MELAKA ― The Malay Sultanate once thrived because of Melaka’s strategic position and well-known port. As such, Chief Minister Adly Zahari is determined to restore the sector as a major economic contributor to the state.
To make this a reality, Adly said, Melaka has to plan the development of a sustainable port.
The first step towards this direction would be to focus on the development of three ports — Port of Malacca Gateway, and the Tanjung Bruas and Kuala Linggi ports.
He said the focus on these three major ports, compared with nine by the previous government, would accord more attention on their development, thereby accelerating the economic growth in the state.
“Given this focus, including monitoring the ports’ development, we can speed up the process of approval, changes to the site where land reclamation is taking place, and proper distribution between the state government and concessionaires involved in the development of a particular coast,” he told Bernama.
“This is a time-consuming process. (If there are too many port projects) then the projects’ progress will slow down, we will try to shorten it.”
Adly said the development of Port of Melaka Gateway, once completed, would focus on generating the economy through tourism.
The Tanjung Bruas port would contribute by way of being a container port handling transportation operations.
He said Kuala Linggi port has been identified as having the potential to be developed into an international port, as in the past, it has generated RM50 million in revenue annually for the state government.
“We will hold discussions with Negri Sembilan on the issue of borders. We believe once the Kuala Linggi port is developed, Port Dickson will flourish in terms of providing income opportunities while Kuala Linggi will develop as meeting industry requirements,” he said.
As for revenue expected to be generated by the three ports, Adly said the potential was still being assessed and would be announced once the evaluation process for the ports are finalised.
On the cost to be borne by the state government to develop the ports, he said it involved foreign investors and the state government which was involved with land and reclamation ground.
“The Tanjung Bruas port project involved many local companies, the development of Kuala Linggi port is open for bidding to various parties, while the reclamation work for the Melaka Gateway Port project will be jointly undertaken by KAJ Development Sdn Bhd and foreign investors,” he said.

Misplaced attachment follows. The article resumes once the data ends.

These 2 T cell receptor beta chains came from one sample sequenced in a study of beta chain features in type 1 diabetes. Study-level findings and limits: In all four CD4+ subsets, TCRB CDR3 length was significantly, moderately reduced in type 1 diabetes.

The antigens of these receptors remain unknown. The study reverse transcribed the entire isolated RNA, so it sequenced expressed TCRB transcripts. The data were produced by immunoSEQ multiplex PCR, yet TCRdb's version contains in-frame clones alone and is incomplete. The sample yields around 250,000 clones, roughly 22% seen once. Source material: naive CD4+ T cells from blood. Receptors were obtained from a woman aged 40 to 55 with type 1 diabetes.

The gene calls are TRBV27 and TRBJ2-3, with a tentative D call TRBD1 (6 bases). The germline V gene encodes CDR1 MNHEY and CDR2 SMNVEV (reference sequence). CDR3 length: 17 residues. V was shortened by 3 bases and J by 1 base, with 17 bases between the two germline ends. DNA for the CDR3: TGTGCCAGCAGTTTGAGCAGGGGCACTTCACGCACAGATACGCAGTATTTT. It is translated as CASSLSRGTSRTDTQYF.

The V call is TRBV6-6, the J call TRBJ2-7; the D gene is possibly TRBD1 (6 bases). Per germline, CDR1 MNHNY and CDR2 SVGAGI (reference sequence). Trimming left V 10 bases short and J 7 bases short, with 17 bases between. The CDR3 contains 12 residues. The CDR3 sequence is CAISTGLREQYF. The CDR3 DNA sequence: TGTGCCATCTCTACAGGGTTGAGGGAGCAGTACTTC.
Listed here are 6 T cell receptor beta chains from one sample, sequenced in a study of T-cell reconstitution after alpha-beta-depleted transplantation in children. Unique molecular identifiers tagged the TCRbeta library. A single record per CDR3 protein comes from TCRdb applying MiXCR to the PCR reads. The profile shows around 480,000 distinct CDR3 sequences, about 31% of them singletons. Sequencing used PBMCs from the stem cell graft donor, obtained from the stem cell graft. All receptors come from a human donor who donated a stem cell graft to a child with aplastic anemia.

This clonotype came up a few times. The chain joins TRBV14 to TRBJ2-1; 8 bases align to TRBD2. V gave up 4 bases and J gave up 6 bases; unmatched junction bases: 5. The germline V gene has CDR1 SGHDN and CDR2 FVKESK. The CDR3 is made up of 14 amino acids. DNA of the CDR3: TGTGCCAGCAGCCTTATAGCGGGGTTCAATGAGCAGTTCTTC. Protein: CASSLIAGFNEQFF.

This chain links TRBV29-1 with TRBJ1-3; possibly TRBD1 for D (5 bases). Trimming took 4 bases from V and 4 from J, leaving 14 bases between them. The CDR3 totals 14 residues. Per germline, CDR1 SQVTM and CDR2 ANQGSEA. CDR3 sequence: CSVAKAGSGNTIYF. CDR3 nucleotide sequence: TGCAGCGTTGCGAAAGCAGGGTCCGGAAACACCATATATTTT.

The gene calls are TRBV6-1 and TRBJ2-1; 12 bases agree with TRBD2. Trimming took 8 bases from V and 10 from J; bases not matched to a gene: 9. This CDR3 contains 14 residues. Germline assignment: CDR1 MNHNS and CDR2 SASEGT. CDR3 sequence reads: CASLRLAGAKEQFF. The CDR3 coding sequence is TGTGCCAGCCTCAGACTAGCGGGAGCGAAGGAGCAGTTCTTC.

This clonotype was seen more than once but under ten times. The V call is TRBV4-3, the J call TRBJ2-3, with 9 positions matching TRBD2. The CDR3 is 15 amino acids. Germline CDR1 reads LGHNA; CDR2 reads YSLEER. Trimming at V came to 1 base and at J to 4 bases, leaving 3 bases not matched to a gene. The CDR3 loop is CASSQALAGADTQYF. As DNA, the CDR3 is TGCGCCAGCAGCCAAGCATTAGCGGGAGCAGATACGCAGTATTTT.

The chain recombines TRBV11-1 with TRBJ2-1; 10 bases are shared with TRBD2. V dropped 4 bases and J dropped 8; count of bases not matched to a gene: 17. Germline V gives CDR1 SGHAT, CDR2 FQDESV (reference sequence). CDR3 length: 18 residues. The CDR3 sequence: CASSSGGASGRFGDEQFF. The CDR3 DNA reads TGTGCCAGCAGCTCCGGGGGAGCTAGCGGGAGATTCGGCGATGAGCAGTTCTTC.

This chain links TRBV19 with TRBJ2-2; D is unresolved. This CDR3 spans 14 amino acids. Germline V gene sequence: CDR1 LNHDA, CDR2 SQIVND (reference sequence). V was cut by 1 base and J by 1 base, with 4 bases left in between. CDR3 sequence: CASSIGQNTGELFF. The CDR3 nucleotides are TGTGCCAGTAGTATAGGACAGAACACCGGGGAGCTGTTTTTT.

“The combination is expected to help the state government accelerate the economic development process, thus shortening the construction period for high-impact projects.”
Adly said the state government would empower the tourism sector to ensure it remained one of the major contributors to the state’s economy.
“Melaka City will be be tapped to the fullest to realise this objective,” he said, as it was known as a world heritage city.
However, not all areas were being tapped and used effectively now for tourism purposes, for example Jonker Walk, which was just passed off as a lane.
Jonker Walk starts from across Melaka River near the Stadthuys. The road is filled with historical houses on both sides dating back to the 17th century.
It also has shops selling antiques, textiles, foods, handicrafts and souvenirs, which can be developed further as a tourist attraction.
“We also see potential in rural tourism. We can bring around tourists to experience village life and also promote medical tourism. With increased tourism potential, more job opportunities and businesses will be created and this will spur the state economy,” he said.
Melaka, which is targeting 20 million tourist arrivals for “Visit Melaka Year” next year, registered 16.75 million tourists last year and attracted about RM20 billion in foreign investment over the last five years.
Adly also said the Melaka government intended to develop its sand industry to become a supplier to glass manufacturing and other related industries.
“We have a lot of sand which is used for reclamation work. We will also talk to glass manufacturers to source the raw material from us. For example, a glass factory in Lipat Kajang is currently sourcing sand from Terengganu and not from within the state,” he said. ― Bernama